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The Battle at the Hill of Death

montaper.jpg (24140 bytes)
The Battle at Montaperti: Illumination in a codex by Gianni di Ventura (Biblioteca Cummunale, Siena)

What links the beautiful Tuscan town of Sienna with Dante's vision of hell? The answer lies in an act of treachery that decided the course of the bloodiest battle in medieval Italian history.
In 1260, the town of Sienna, in northern Italy, was prosperous as never before. Sienna's fortune was an accident of geography, for it straddled the great Francigene Road, the major highway that lead from Rome northward toward the heart of the Holy Roman Empire. The taxes reaped from merchants that travelled the Francigene Road had spawned a mercantile industry that made it the envy of its neighbours, an envy that spawned a fierce rivalry with neighbouring Florence.

And in the fragmented politics of thirteenth century Italy, such commercial rivalry could easily flare into bitter warfare.

Among the many factions that vied for power in northern Italy, two families shared the centre stage; the Guelphs and the Ghibellines. The Guelphs, who stood for Papal supremacy, currently held sway in Florence, and Ghibellines, who stood for the Emperor, were the masters in Sienna.

In 1258, the Guelphs succeeded in expelling from Florence the last of the important Ghibellines, who fled to their brethren in Sienna. The Guelphs followed this victory with the murder of Tesauro Beccharia, Archbishop of Vallambrosa, who was accused of plotting with the Ghibellines for their return.

In the thirteenth century, Italy as we know it today did not exist. In the South, the Kingdom of Sicily (which incorporated most of southern Italy) was ruled by King Manfred, the illegitimate son of the Holy Roman Emperor Frederick II. Central Italy was under the nominal rule of the Pope, who vied with the Emperor for the hearts and minds of Christian Europe. But the north of Italy was a fractious and shifting collection of city states, ruled by petty tyrants and warlords and dominated by the competing interests of Pope and Emperor.

The rivalry came to a head two years later when the Florentines, supported by their Tuscan allies, moved an enormous army, 35,000 strong, towards Sienna. To defend themselves, the Siennese called for the help of King Manfred of Sicily, who provided a contingent of crack German cavalry. Altogether, they could only raise an army of 20,000 to face their foes, and the situation looked grim. But the Ghibellines of Sienna had a plan, a plan that was to epitomise the bitter warfare of the time. A plan that would be immortalised for all time in Dante's terrifying verse.

The two armies clashed at the hill of Montaperti, outside Sienna, on the morning of September 4th, 1260. The bloody struggle continued all day: the Florentines, despite their superior numbers, were unable to clinch victory over the determined Siennese. As evening approached, and the Florentines exhausted themselves on their opponent's defensive lines, the Siennese launched their counterattack, lead by the Count of Arras. It must have seemed a reckless act of desperation to the watching Florentine commanders. What they were to discover was that the counterattack was just the beginning.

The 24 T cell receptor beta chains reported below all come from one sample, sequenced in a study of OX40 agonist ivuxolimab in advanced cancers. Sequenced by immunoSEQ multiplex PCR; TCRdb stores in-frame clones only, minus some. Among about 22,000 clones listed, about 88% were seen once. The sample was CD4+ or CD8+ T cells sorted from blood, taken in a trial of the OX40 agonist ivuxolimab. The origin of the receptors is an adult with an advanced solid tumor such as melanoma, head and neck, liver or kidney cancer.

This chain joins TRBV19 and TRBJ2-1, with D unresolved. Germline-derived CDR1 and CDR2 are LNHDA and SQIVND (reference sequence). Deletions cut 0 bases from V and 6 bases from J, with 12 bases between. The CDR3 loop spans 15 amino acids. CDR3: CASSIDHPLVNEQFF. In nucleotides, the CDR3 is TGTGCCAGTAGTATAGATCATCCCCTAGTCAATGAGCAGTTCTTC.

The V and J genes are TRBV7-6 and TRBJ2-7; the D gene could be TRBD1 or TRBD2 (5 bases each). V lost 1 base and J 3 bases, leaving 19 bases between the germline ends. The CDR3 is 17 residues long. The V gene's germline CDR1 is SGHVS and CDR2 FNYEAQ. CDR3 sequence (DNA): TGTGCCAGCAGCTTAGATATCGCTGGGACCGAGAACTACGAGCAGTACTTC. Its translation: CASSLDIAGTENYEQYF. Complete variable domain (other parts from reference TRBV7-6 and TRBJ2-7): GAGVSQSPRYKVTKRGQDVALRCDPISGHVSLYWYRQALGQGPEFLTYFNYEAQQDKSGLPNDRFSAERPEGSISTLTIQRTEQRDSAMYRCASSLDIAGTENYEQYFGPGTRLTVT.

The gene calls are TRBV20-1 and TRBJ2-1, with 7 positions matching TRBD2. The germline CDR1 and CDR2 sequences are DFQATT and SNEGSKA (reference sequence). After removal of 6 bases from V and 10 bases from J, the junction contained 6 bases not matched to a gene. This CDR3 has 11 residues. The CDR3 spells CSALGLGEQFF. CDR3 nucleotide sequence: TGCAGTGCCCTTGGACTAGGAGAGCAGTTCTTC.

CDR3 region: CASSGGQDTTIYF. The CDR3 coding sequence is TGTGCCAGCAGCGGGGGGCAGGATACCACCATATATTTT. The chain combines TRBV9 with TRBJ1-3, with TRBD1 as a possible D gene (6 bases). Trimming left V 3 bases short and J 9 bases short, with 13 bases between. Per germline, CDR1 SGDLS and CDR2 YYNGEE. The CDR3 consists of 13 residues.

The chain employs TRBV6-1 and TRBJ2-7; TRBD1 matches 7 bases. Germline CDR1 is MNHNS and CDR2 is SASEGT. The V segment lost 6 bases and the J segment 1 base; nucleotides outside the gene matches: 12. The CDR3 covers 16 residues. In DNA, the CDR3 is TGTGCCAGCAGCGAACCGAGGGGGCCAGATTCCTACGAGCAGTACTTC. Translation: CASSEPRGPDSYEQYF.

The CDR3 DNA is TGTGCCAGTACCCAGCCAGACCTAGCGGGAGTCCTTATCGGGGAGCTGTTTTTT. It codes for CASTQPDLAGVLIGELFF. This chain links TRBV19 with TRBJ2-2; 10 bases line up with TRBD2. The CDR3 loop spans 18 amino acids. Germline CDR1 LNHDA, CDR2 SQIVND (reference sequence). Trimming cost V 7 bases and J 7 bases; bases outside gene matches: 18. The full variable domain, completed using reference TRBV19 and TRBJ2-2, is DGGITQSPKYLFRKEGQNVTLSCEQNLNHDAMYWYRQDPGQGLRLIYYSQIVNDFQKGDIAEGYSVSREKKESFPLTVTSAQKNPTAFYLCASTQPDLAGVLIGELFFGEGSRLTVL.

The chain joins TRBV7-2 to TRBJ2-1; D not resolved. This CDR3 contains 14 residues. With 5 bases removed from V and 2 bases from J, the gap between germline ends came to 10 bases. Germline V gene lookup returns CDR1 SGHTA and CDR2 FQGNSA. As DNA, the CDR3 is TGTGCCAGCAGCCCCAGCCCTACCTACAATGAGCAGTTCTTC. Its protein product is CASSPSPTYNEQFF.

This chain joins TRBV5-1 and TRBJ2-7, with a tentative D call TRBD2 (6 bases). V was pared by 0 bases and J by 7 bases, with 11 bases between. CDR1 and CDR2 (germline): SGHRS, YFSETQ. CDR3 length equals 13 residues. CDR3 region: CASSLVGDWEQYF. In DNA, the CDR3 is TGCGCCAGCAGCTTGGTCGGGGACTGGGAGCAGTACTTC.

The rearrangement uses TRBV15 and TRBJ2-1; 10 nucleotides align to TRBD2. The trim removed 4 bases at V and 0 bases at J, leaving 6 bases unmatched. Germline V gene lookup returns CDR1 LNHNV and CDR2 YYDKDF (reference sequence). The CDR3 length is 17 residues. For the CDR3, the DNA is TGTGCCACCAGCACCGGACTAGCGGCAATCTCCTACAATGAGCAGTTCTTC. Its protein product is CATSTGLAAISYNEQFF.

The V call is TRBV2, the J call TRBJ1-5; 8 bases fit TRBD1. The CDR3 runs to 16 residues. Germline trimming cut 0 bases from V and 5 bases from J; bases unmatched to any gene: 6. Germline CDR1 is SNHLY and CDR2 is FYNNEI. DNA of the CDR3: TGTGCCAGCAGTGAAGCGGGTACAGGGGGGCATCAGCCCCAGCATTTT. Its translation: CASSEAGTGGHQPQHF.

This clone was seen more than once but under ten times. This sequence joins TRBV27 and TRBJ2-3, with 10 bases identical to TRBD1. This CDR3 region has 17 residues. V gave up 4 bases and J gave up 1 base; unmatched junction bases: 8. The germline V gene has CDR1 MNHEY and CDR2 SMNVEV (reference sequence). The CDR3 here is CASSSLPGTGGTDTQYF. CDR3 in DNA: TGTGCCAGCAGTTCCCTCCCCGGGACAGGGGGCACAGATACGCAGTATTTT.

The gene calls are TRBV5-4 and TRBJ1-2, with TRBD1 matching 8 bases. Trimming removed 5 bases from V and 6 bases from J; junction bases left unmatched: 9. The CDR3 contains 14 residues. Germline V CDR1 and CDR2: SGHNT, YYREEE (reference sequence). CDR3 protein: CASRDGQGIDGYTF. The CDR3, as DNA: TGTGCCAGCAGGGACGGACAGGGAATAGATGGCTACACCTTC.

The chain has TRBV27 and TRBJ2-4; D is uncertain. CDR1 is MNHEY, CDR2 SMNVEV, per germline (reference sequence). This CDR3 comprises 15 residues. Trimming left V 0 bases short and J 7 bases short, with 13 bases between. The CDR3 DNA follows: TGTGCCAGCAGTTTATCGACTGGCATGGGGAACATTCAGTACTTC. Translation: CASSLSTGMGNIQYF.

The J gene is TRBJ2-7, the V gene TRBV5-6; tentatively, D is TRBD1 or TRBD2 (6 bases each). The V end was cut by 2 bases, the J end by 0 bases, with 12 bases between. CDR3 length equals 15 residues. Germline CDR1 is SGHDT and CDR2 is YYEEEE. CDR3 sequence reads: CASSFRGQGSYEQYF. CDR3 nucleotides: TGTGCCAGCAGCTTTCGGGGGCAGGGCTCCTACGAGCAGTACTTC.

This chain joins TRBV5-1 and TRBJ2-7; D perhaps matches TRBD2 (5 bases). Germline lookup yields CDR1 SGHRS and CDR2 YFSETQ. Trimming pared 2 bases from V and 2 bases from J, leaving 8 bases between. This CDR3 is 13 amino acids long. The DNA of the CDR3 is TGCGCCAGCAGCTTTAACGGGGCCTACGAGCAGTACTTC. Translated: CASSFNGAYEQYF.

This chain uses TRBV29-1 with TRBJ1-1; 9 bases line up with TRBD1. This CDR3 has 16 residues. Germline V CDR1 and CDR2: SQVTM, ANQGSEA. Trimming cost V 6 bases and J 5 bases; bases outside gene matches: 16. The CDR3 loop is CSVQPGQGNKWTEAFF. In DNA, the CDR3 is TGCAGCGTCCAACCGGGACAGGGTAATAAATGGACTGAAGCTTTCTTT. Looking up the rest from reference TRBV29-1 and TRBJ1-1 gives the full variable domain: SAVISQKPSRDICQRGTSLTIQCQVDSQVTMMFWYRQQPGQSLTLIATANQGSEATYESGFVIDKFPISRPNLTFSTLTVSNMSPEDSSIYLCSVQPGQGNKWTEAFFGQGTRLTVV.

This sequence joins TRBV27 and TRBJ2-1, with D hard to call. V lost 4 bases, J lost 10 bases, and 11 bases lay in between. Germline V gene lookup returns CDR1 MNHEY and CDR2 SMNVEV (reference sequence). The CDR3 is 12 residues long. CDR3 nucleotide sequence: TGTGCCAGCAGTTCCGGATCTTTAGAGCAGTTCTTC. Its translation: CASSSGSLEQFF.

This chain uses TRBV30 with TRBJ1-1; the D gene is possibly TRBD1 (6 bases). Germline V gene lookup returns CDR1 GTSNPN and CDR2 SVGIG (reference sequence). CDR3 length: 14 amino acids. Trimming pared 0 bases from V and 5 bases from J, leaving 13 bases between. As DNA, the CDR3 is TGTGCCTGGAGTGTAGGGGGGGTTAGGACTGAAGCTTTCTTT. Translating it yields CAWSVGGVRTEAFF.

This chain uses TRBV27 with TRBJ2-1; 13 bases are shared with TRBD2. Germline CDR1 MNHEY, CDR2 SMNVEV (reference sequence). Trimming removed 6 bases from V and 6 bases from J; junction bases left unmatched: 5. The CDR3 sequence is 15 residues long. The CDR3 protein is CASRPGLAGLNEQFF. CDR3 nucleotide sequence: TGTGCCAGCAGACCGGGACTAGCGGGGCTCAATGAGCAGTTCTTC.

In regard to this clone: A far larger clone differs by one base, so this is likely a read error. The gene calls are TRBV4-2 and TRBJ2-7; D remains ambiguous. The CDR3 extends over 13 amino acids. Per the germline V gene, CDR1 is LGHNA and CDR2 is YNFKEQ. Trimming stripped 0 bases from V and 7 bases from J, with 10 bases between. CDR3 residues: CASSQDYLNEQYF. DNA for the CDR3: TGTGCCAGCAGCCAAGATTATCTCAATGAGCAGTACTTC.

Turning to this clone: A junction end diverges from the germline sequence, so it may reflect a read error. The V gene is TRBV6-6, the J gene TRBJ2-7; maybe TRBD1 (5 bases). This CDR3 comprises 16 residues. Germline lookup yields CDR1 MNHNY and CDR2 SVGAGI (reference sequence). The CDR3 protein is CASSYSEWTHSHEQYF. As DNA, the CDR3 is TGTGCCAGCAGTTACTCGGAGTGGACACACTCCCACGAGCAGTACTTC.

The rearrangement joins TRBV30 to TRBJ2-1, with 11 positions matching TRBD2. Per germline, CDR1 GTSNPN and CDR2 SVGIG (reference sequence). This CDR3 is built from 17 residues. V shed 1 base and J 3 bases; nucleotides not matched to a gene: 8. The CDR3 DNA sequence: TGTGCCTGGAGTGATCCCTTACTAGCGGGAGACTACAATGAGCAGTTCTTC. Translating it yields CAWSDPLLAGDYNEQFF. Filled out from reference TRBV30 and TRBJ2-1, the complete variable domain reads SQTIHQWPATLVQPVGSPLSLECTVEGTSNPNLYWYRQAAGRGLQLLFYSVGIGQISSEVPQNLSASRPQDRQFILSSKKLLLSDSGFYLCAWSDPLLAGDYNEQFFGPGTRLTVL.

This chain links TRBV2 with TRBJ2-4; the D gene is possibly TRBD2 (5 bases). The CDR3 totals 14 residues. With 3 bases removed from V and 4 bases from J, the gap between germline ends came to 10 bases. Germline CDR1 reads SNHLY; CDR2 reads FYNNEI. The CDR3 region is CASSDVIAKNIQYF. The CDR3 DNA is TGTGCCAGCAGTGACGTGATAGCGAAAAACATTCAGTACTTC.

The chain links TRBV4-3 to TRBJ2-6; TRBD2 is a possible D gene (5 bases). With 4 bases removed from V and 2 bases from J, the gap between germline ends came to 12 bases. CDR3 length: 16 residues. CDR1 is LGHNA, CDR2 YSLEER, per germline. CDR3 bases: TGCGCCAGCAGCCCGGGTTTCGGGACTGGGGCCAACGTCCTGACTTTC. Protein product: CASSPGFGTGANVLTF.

It was a signal to a member of the Florentine army, a man named Bocca degli Abati. Although Bocca fought for Florence alongside the Geulphs, he had, like many in this complicated war, mixed allegiances. In fact, Bocca was a Ghibelline.

At the sight of Siennese counterattack, Bocca raced towards the standard bearer of the Florentine cavalry. With a blow from his sword, he severed the standard bearer's hand, and the Florentine standard dropped to the ground.

In the military strategy of the day, the standard was all important. Troops on both sides dressed identically, and so the standard served as reference, a way of knowing where your leader was, and the he was safe and still in command.

The loss of their standard caused the Florentines to panic. From within their ranks, hundreds of Florentine Ghibellines seized the moment to rise up and attack their compatriots. To accompany this the main Siennese army launched a ferocious onslaught. The Florentines fled, pursued by their enemies who hacked them down in their thousands. It is estimated that over 15,000 men died that day.

Dante (who was himself a Ghibelline) discovered the details of this act of treachery as he trawled the Florentine archives in the fourteenth century, and he reserved a place for the turncoat Bocca in the frozen wastes of the ninth circle of Hell. You can read what Dante made of Bocca in this chilling section of his poem, and you can find out more about Dante's connection with the politics of Tuscany in this article from the Department of Italian Studies at Brown University.

The full story of the bloody background to this terrible battle is told by Giovanni Villani, a Florentine merchant and historian who was born in 1277, some 17 years after the battle of Montaperti. You can read an extract from his chronicle on the web. For a short article summarising the history of Sienna, follow this link.

Incidentally, if the Ghibellines and the Guelphs seem unfamiliar to you, you may be familiar with yet another two members of these families, for whom the bitter faction-fighting was to spell doom for their ill-fated romance. I am talking, of course, of the famous Romeo Montecchi, a member of the Ghibelline faction, and Juliet Capuleti, of the Guelphs.

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Copyright 2001 Dr Tom J Rees. All rights reserved.